I watched the second episode of The Walking Dead last night, and like Scott Meslow at The Atlantic, I found it wanting. The addition of a grip of new characters, the awkward cuts and the exposition dragged down what otherwise could have been a tight, well-plotted mission: get a team of supply scavengers out of Atlanta alive.
Instead, there were a ton of new people, including the bizarrely racist Merle Dixon, whom Meslow describes thusly:
He’s introduced wasting valuable ammunition by sniping at random zombies, and then picks a fight with T-Dog (Robert “IronE” Singleton) almost immediately. None of this makes any sense. Merle has been traveling with the group, apparently without significant conflict, since they first came to Atlanta, and he decides that a zombie attack that literally requires cooperation for survival is the right time to alienate everyone. No plausible explanation is ever given for this decision, and that’s because there isn’t one. Merle’s not insane, either; in fact, his conversation with T-Dog shows him to be fairly crafty. His attack on the group is just a plot-convenient way to let Rick step in and stop Merle to prove to the group that he’s a hero.
It’s possible that I’ve watched Serenity too many times, but I can’t help equating the walkers with Reavers, and really wanted T-Dog to simply do Merle a favor and just shoot him once the zombies had broken into the building.
Watching the show with verbal footnotes — my friends who have already read the books — is helpful in this regard. They all pointed out that Merle was not in the comic, and that his cartoonish racism was pretty ridiculous. And similarly, another friend noted that the sexist dialogue in the first episode was also nowhere to be seen in the books. I’m not sure why this adaptation had to add racism and sexism to the mix, but the theory that it makes Rick look good, and his adversaries worse, makes sense, I suppose.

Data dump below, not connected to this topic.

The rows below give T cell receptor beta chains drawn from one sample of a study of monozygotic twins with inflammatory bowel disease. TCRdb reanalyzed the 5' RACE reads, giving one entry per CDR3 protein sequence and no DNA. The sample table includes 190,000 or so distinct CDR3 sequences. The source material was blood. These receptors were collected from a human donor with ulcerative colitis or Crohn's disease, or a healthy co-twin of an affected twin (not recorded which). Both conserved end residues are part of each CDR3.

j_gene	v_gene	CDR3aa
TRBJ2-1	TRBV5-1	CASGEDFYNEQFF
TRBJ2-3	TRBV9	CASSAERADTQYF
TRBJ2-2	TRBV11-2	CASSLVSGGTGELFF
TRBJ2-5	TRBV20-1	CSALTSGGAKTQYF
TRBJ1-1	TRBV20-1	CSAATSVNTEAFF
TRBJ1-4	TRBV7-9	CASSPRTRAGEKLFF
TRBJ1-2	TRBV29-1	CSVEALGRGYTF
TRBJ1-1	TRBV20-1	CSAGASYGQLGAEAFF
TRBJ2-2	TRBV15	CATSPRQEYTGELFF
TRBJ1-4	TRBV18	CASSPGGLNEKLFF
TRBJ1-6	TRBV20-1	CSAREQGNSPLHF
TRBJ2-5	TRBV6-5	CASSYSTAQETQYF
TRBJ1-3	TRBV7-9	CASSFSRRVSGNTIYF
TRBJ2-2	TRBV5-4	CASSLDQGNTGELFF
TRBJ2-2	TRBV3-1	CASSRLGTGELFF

Guts also lived up to its name, and was a bit gorier than the previous episode. Oddly enough, I wasn’t that affected by the scene where Rick chops up the decomposing body of a zombie and has the group smear its guts on him and the very interesting new character Glenn. The guts are to camouflage Rick and Glenn so that the zombies, who find victims by smell and sound, won’t notice them as they get to a truck so they can transport the group out of Atlanta.
The eeriest part of the episode was when Glenn and Rick shamble through the crowd of zombies; getting up close and personal with walking dead, they literally walk with them. It’s very effective.
I’m pretty disappointed in this episode overall, though, and I hope it’s not a sign of the way the remaining four will go. And considering the series just got picked up for a second season, it’s likely it will deviate further from the comics as time goes on. That may be a good thing, but not if it stays on the same trajectory.